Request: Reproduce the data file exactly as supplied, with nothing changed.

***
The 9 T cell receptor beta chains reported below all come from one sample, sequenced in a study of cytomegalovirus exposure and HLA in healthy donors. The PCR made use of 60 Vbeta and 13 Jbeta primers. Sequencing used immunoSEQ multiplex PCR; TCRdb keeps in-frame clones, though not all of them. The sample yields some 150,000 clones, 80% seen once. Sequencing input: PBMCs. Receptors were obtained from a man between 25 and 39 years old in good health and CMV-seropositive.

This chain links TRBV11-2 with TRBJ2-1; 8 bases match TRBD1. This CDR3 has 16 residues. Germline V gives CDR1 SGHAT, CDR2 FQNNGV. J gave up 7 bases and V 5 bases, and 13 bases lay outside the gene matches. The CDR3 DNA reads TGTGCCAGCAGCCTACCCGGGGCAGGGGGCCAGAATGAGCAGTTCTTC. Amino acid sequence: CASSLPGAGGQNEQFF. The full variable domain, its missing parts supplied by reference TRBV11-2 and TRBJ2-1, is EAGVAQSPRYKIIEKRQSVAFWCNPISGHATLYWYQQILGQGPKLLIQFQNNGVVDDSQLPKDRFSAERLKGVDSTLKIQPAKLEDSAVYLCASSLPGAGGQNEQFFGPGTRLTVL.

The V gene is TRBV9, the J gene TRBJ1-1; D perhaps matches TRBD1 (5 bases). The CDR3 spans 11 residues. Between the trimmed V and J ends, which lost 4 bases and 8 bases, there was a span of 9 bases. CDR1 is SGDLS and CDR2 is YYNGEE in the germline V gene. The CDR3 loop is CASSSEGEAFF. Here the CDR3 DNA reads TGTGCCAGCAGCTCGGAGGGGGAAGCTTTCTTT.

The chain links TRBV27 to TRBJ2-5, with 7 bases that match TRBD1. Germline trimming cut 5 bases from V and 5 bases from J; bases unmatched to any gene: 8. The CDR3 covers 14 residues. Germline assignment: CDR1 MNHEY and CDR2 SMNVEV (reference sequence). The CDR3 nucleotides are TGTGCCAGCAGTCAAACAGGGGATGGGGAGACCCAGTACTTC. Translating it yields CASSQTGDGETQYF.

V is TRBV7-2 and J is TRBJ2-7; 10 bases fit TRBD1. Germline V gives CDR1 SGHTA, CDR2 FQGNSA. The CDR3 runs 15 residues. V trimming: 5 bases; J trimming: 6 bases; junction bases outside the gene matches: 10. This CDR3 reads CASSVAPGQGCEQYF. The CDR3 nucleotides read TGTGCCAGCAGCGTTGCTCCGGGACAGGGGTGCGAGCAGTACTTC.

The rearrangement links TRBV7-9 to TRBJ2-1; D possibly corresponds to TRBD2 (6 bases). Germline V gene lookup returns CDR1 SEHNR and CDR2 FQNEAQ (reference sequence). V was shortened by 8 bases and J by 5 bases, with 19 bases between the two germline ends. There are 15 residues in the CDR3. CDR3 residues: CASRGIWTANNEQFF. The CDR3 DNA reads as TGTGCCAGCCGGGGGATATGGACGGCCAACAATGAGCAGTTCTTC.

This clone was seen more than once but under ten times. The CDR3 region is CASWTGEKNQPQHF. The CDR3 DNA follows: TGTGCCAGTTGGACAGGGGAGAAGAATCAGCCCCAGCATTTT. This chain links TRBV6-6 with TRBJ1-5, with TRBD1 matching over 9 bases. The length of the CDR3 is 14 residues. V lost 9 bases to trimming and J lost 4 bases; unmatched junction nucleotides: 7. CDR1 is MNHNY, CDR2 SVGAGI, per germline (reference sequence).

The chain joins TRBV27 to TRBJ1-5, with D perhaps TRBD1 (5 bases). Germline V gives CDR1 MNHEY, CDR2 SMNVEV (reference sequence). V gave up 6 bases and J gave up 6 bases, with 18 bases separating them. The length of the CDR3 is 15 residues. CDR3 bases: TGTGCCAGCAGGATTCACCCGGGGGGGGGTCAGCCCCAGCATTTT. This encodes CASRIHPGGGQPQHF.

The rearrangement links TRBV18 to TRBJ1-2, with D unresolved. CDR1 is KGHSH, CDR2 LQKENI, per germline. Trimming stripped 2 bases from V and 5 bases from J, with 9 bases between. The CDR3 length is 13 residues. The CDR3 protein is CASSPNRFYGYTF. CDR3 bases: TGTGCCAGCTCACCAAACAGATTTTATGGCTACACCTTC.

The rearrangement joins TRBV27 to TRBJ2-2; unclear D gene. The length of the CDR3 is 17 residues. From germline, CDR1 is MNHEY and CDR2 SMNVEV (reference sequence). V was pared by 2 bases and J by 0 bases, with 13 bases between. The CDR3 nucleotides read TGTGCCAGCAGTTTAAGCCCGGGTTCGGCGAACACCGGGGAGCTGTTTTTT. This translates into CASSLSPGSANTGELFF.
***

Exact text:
The 9 T cell receptor beta chains reported below all come from one sample, sequenced in a study of cytomegalovirus exposure and HLA in healthy donors. The PCR made use of 60 Vbeta and 13 Jbeta primers. Sequencing used immunoSEQ multiplex PCR; TCRdb keeps in-frame clones, though not all of them. The sample yields some 150,000 clones, 80% seen once. Sequencing input: PBMCs. Receptors were obtained from a man between 25 and 39 years old in good health and CMV-seropositive.

This chain links TRBV11-2 with TRBJ2-1; 8 bases match TRBD1. This CDR3 has 16 residues. Germline V gives CDR1 SGHAT, CDR2 FQNNGV. J gave up 7 bases and V 5 bases, and 13 bases lay outside the gene matches. The CDR3 DNA reads TGTGCCAGCAGCCTACCCGGGGCAGGGGGCCAGAATGAGCAGTTCTTC. Amino acid sequence: CASSLPGAGGQNEQFF. The full variable domain, its missing parts supplied by reference TRBV11-2 and TRBJ2-1, is EAGVAQSPRYKIIEKRQSVAFWCNPISGHATLYWYQQILGQGPKLLIQFQNNGVVDDSQLPKDRFSAERLKGVDSTLKIQPAKLEDSAVYLCASSLPGAGGQNEQFFGPGTRLTVL.

The V gene is TRBV9, the J gene TRBJ1-1; D perhaps matches TRBD1 (5 bases). The CDR3 spans 11 residues. Between the trimmed V and J ends, which lost 4 bases and 8 bases, there was a span of 9 bases. CDR1 is SGDLS and CDR2 is YYNGEE in the germline V gene. The CDR3 loop is CASSSEGEAFF. Here the CDR3 DNA reads TGTGCCAGCAGCTCGGAGGGGGAAGCTTTCTTT.

The chain links TRBV27 to TRBJ2-5, with 7 bases that match TRBD1. Germline trimming cut 5 bases from V and 5 bases from J; bases unmatched to any gene: 8. The CDR3 covers 14 residues. Germline assignment: CDR1 MNHEY and CDR2 SMNVEV (reference sequence). The CDR3 nucleotides are TGTGCCAGCAGTCAAACAGGGGATGGGGAGACCCAGTACTTC. Translating it yields CASSQTGDGETQYF.

V is TRBV7-2 and J is TRBJ2-7; 10 bases fit TRBD1. Germline V gives CDR1 SGHTA, CDR2 FQGNSA. The CDR3 runs 15 residues. V trimming: 5 bases; J trimming: 6 bases; junction bases outside the gene matches: 10. This CDR3 reads CASSVAPGQGCEQYF. The CDR3 nucleotides read TGTGCCAGCAGCGTTGCTCCGGGACAGGGGTGCGAGCAGTACTTC.

The rearrangement links TRBV7-9 to TRBJ2-1; D possibly corresponds to TRBD2 (6 bases). Germline V gene lookup returns CDR1 SEHNR and CDR2 FQNEAQ (reference sequence). V was shortened by 8 bases and J by 5 bases, with 19 bases between the two germline ends. There are 15 residues in the CDR3. CDR3 residues: CASRGIWTANNEQFF. The CDR3 DNA reads as TGTGCCAGCCGGGGGATATGGACGGCCAACAATGAGCAGTTCTTC.

This clone was seen more than once but under ten times. The CDR3 region is CASWTGEKNQPQHF. The CDR3 DNA follows: TGTGCCAGTTGGACAGGGGAGAAGAATCAGCCCCAGCATTTT. This chain links TRBV6-6 with TRBJ1-5, with TRBD1 matching over 9 bases. The length of the CDR3 is 14 residues. V lost 9 bases to trimming and J lost 4 bases; unmatched junction nucleotides: 7. CDR1 is MNHNY, CDR2 SVGAGI, per germline (reference sequence).

The chain joins TRBV27 to TRBJ1-5, with D perhaps TRBD1 (5 bases). Germline V gives CDR1 MNHEY, CDR2 SMNVEV (reference sequence). V gave up 6 bases and J gave up 6 bases, with 18 bases separating them. The length of the CDR3 is 15 residues. CDR3 bases: TGTGCCAGCAGGATTCACCCGGGGGGGGGTCAGCCCCAGCATTTT. This encodes CASRIHPGGGQPQHF.

The rearrangement links TRBV18 to TRBJ1-2, with D unresolved. CDR1 is KGHSH, CDR2 LQKENI, per germline. Trimming stripped 2 bases from V and 5 bases from J, with 9 bases between. The CDR3 length is 13 residues. The CDR3 protein is CASSPNRFYGYTF. CDR3 bases: TGTGCCAGCTCACCAAACAGATTTTATGGCTACACCTTC.

The rearrangement joins TRBV27 to TRBJ2-2; unclear D gene. The length of the CDR3 is 17 residues. From germline, CDR1 is MNHEY and CDR2 SMNVEV (reference sequence). V was pared by 2 bases and J by 0 bases, with 13 bases between. The CDR3 nucleotides read TGTGCCAGCAGTTTAAGCCCGGGTTCGGCGAACACCGGGGAGCTGTTTTTT. This translates into CASSLSPGSANTGELFF.